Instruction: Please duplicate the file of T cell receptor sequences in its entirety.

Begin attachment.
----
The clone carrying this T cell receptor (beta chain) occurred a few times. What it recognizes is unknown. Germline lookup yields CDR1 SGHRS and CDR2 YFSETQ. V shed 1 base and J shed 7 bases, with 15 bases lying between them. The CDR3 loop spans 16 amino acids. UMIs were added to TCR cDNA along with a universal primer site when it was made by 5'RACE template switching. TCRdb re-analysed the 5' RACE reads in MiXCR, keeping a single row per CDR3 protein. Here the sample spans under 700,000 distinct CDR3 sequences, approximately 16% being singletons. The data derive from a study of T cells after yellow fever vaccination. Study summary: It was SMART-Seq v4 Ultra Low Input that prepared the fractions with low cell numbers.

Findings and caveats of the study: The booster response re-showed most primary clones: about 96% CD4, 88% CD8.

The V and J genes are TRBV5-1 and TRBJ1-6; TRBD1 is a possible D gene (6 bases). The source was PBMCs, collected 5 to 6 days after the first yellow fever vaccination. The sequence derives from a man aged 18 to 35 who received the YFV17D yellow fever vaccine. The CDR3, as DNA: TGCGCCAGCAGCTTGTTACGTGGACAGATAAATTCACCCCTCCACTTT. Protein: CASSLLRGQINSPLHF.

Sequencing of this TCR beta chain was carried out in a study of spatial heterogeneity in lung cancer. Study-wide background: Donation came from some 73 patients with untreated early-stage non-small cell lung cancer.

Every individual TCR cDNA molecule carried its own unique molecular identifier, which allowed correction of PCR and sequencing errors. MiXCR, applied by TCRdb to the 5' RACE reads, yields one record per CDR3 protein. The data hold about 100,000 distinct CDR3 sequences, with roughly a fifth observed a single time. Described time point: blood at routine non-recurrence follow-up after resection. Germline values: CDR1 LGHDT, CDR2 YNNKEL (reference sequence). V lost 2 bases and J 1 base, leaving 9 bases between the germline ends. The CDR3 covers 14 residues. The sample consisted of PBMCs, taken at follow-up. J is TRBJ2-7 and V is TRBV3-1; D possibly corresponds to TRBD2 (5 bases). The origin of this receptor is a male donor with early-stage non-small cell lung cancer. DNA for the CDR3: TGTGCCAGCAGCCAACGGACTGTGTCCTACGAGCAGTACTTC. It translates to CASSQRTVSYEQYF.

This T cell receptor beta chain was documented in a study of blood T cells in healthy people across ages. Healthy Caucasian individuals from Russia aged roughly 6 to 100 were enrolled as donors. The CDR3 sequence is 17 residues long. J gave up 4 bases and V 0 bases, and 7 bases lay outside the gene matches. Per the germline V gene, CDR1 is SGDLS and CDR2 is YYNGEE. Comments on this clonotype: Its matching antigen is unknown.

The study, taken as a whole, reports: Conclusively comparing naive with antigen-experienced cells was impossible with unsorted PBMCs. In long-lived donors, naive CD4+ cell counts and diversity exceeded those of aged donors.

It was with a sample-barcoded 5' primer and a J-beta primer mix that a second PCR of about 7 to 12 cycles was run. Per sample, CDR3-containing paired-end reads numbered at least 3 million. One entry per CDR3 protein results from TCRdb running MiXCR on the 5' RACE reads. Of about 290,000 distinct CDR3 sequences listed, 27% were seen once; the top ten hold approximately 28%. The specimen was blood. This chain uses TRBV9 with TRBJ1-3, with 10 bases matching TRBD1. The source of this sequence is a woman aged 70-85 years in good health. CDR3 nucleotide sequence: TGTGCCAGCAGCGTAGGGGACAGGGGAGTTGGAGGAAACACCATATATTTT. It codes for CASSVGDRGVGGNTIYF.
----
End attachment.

The clone carrying this T cell receptor (beta chain) occurred a few times. What it recognizes is unknown. Germline lookup yields CDR1 SGHRS and CDR2 YFSETQ. V shed 1 base and J shed 7 bases, with 15 bases lying between them. The CDR3 loop spans 16 amino acids. UMIs were added to TCR cDNA along with a universal primer site when it was made by 5'RACE template switching. TCRdb re-analysed the 5' RACE reads in MiXCR, keeping a single row per CDR3 protein. Here the sample spans under 700,000 distinct CDR3 sequences, approximately 16% being singletons. The data derive from a study of T cells after yellow fever vaccination. Study summary: It was SMART-Seq v4 Ultra Low Input that prepared the fractions with low cell numbers.

Findings and caveats of the study: The booster response re-showed most primary clones: about 96% CD4, 88% CD8.

The V and J genes are TRBV5-1 and TRBJ1-6; TRBD1 is a possible D gene (6 bases). The source was PBMCs, collected 5 to 6 days after the first yellow fever vaccination. The sequence derives from a man aged 18 to 35 who received the YFV17D yellow fever vaccine. The CDR3, as DNA: TGCGCCAGCAGCTTGTTACGTGGACAGATAAATTCACCCCTCCACTTT. Protein: CASSLLRGQINSPLHF.

Sequencing of this TCR beta chain was carried out in a study of spatial heterogeneity in lung cancer. Study-wide background: Donation came from some 73 patients with untreated early-stage non-small cell lung cancer.

Every individual TCR cDNA molecule carried its own unique molecular identifier, which allowed correction of PCR and sequencing errors. MiXCR, applied by TCRdb to the 5' RACE reads, yields one record per CDR3 protein. The data hold about 100,000 distinct CDR3 sequences, with roughly a fifth observed a single time. Described time point: blood at routine non-recurrence follow-up after resection. Germline values: CDR1 LGHDT, CDR2 YNNKEL (reference sequence). V lost 2 bases and J 1 base, leaving 9 bases between the germline ends. The CDR3 covers 14 residues. The sample consisted of PBMCs, taken at follow-up. J is TRBJ2-7 and V is TRBV3-1; D possibly corresponds to TRBD2 (5 bases). The origin of this receptor is a male donor with early-stage non-small cell lung cancer. DNA for the CDR3: TGTGCCAGCAGCCAACGGACTGTGTCCTACGAGCAGTACTTC. It translates to CASSQRTVSYEQYF.

This T cell receptor beta chain was documented in a study of blood T cells in healthy people across ages. Healthy Caucasian individuals from Russia aged roughly 6 to 100 were enrolled as donors. The CDR3 sequence is 17 residues long. J gave up 4 bases and V 0 bases, and 7 bases lay outside the gene matches. Per the germline V gene, CDR1 is SGDLS and CDR2 is YYNGEE. Comments on this clonotype: Its matching antigen is unknown.

The study, taken as a whole, reports: Conclusively comparing naive with antigen-experienced cells was impossible with unsorted PBMCs. In long-lived donors, naive CD4+ cell counts and diversity exceeded those of aged donors.

It was with a sample-barcoded 5' primer and a J-beta primer mix that a second PCR of about 7 to 12 cycles was run. Per sample, CDR3-containing paired-end reads numbered at least 3 million. One entry per CDR3 protein results from TCRdb running MiXCR on the 5' RACE reads. Of about 290,000 distinct CDR3 sequences listed, 27% were seen once; the top ten hold approximately 28%. The specimen was blood. This chain uses TRBV9 with TRBJ1-3, with 10 bases matching TRBD1. The source of this sequence is a woman aged 70-85 years in good health. CDR3 nucleotide sequence: TGTGCCAGCAGCGTAGGGGACAGGGGAGTTGGAGGAAACACCATATATTTT. It codes for CASSVGDRGVGGNTIYF.